Starting and stopping a process which is designed to run non-stop is odd. Let’s see if this new design will make it unnecessary in most cases – during active development as well as for tweaking a working setup at a later date.

Gas flow measurement artifacts

In Hardware on Mar 14, 2011 at 00:01

The raw gas consumption graph always looks a bit odd:

Screen Shot 2011 03 13 at 12.59.45

Green is gas flow, red is electricity consumption.

This is the same oddity I described two years ago on this weblog. The values are calculated from the last rotation time of the meter, but with gas flow things are a bit different: gas consumption is not continuous but a discrete on/off process, with some “modulation” once on.

So instead of each of those “tapering off” effects, what really happens is that the flow stops completely for a while and then resumes again later on.

This is an example of where the measurements need to be “fixed” (!), by injecting fake data points. It also illustrates how you can’t really know anything about consumption between disk rotation pulses.

The vertical grid lines in the above graph are spaced 500 l/h (resp. 500 W) apart, btw.

Power consumption

In Software on Mar 12, 2011 at 00:01

I’ve been working on some new software to better handle all the messages flying around the house. Took down the old system, and started collecting stuff with the new framework.

First one that always interests me, is the baseline power consumption. So I grabbed some values from last night:

Power 11 03 2011

That’s about 450 watts when all the lights are out and nothing is happening – shocking!

Uh, oh – 4000 kWh of vampire power on a yearly basis. Either my new calculations are way off, or some serious stuff has crept in here at Jee Labs which is drawing lots of power!

Update – Yeah, I was off by a factor of 4 in the low range. Forgot that I had added some fancy bit packing to get more resolution across in the metering sketch:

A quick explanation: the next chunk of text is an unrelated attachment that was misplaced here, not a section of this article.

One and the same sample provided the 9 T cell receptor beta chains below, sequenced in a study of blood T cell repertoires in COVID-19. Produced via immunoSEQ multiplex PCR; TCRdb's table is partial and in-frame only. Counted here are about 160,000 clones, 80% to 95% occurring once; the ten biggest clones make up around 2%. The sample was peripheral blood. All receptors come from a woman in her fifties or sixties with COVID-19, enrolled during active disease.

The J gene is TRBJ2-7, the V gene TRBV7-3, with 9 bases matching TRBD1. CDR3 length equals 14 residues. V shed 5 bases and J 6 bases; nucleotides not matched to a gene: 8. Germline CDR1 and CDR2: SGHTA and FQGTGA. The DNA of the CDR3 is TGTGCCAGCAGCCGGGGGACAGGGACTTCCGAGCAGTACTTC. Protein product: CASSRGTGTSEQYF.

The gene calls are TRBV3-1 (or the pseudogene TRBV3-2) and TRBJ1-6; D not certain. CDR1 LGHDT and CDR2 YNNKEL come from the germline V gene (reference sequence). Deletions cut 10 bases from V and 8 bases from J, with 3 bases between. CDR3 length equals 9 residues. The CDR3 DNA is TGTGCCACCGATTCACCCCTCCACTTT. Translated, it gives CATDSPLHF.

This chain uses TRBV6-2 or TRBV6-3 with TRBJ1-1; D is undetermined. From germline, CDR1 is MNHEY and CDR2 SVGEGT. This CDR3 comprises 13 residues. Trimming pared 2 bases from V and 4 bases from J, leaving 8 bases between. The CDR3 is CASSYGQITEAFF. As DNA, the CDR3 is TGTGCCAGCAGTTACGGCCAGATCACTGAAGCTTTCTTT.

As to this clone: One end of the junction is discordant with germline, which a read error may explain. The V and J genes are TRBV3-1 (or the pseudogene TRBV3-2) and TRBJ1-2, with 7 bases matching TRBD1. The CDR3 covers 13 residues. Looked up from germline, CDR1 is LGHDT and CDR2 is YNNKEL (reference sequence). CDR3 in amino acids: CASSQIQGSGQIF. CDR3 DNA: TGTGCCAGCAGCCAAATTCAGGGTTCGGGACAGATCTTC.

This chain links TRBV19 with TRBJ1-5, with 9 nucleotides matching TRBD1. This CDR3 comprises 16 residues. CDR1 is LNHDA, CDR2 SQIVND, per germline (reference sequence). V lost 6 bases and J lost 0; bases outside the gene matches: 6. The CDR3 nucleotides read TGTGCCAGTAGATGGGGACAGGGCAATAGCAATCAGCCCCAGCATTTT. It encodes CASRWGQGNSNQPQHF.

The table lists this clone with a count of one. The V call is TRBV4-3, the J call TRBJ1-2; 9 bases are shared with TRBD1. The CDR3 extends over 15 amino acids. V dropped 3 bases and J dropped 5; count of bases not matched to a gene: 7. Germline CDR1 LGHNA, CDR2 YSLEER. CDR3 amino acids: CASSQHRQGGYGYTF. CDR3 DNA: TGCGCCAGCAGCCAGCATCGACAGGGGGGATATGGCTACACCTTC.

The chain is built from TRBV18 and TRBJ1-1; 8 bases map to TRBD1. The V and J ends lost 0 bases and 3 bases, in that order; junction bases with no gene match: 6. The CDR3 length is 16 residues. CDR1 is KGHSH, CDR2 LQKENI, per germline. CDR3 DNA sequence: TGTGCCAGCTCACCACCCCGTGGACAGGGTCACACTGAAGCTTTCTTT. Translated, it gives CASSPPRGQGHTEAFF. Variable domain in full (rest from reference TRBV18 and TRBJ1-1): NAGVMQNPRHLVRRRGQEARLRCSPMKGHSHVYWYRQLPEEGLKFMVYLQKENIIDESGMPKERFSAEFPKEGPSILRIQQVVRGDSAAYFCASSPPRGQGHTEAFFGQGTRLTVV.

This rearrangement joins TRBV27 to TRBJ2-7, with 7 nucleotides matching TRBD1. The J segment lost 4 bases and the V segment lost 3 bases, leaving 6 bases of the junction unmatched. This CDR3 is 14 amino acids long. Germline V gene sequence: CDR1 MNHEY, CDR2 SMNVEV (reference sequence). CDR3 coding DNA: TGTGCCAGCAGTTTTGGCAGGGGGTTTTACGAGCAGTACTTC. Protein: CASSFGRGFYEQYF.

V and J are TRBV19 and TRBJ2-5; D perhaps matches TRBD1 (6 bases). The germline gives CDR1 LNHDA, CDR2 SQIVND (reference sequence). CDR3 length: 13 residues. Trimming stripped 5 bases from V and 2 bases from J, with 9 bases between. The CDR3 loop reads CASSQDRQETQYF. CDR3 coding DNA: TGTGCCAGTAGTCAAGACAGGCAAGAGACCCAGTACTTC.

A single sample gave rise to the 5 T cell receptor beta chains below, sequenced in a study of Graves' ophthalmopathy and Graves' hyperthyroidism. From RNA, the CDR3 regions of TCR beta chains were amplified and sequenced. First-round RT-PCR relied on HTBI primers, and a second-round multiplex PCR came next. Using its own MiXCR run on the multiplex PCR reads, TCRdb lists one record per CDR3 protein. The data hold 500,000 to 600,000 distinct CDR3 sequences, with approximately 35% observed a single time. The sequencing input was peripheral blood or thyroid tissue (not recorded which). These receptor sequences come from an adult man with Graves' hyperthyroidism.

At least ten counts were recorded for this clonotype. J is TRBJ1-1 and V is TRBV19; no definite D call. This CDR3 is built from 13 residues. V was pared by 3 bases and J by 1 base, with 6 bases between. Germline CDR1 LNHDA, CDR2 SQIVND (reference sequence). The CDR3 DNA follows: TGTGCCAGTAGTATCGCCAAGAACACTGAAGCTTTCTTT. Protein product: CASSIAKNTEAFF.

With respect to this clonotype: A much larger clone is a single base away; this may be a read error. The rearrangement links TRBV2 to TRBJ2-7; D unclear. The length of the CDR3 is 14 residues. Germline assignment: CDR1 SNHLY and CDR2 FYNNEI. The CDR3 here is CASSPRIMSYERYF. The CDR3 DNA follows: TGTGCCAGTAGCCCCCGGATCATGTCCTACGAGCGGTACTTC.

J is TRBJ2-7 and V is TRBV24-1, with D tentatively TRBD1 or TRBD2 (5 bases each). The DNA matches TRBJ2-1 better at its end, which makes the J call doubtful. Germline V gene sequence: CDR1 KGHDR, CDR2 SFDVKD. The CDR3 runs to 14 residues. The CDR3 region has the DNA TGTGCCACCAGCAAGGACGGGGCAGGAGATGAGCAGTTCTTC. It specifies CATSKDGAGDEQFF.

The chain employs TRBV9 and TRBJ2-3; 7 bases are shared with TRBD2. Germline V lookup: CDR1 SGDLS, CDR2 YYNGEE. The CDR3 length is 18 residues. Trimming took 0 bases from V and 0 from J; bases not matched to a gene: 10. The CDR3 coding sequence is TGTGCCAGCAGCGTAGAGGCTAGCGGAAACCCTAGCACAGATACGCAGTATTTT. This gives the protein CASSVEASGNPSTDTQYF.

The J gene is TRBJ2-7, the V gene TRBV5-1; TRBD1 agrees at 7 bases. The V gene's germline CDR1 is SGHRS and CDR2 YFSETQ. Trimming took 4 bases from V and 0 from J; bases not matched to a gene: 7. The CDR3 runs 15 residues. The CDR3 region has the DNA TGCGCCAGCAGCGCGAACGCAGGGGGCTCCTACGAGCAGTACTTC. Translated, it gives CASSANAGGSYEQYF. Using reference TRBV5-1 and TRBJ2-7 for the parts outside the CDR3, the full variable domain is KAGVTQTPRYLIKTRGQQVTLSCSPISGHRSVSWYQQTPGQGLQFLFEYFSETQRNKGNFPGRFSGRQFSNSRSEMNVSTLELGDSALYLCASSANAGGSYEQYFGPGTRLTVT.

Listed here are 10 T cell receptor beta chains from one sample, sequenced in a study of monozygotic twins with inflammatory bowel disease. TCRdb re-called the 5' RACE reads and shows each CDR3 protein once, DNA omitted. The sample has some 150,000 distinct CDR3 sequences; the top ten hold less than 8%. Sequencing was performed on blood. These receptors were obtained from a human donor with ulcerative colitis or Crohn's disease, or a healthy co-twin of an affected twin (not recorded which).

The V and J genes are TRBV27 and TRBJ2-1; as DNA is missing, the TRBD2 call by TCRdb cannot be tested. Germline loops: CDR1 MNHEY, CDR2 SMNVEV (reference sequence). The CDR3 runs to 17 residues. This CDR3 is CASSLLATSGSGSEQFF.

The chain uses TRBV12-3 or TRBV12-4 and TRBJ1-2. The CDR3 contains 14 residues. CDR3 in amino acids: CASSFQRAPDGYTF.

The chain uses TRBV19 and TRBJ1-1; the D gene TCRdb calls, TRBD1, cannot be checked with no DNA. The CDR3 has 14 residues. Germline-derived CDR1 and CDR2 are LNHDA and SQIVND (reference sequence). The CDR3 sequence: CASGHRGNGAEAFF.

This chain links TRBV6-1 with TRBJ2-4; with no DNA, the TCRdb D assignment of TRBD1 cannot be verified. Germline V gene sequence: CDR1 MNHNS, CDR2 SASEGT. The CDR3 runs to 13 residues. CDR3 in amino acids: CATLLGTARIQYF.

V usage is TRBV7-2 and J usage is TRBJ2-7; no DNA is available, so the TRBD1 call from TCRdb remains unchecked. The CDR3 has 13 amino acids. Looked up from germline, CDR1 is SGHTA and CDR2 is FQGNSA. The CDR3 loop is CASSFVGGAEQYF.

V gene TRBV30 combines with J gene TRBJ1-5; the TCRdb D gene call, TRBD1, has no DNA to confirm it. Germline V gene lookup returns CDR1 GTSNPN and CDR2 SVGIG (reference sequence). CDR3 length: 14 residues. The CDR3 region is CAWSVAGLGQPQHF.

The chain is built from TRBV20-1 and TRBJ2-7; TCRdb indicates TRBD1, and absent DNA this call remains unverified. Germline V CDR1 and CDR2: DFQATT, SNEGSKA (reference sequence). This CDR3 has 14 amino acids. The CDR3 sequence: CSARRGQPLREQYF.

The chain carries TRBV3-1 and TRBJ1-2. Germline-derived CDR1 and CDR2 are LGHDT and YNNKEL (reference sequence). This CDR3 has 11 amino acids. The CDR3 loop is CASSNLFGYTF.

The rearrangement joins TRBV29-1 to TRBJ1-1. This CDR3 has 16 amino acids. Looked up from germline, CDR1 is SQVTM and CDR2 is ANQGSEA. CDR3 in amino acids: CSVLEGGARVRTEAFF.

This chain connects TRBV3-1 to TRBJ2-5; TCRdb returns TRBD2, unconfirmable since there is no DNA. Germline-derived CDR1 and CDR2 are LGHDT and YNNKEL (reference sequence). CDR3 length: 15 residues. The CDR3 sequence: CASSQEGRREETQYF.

Screen Shot 2011 03 12 at 11.58.23

The lows are around 110 W. With the 24h “internet presence” (server + router + fiber modem) taking an estimated 30 W. Now that makes sense again!


In Hardware on Mar 8, 2011 at 00:01

There’s a brand-new “Modern Device” out, the BUB II !

Screen Shot 2011 03 07 at 22.21.15

Lots of options, also on the back (sorry for the color difference: pictures were taken in different contexts):

Dsc 2478

I’ve been waiting for some time for this one, since the old BUBs ran out quite abruptly not so long ago…

The important thing to note is that the BUB II is compatible with JeeNodes out of the box. No jumpers, no settings to tweak, nothing. Just solder in the header and you’re all set.

And of course, most importantly…

Dsc 2477

It’s now the same blue-and-gold as all the other boards at JeeLabs, and it even has exactly the same width as a JeeNode. One more step towards world-21.1mm-wide domination :)

I’ll update the shop shortly, all new BUBs are now sent out as this BUB II.

New USB power option

In Hardware on Mar 2, 2011 at 00:01

Ah, I’ve finally found a nice little CE-certified power supply for USB:

Micro usb

Extremely small (i.e. easy to ship), and very efficient. This thing will provide up to 1000 mA at a stable 5V level. Perfect for JeeLinks, JeeNode USB’s, and Arduino’s – or any other USB devices for that matter:

Dsc 2461

The power consumption when idle is a mere 0.20 watt, i.e. less than 1 mA of mains current. When plugging in a JeeLink, this increases to 0.32 watt, which is pretty phenomenal actually: the difference is 120 mW @ 5V = 24 mA, just about exactly what the JeeLink consumes with an ATmega running full-power and the RFM12B in receive mode.

I’ve added it to the shop and also added it as option to replace the AA board in the JeeNode Experimenter’s Pack in case you’d rather run off mains power.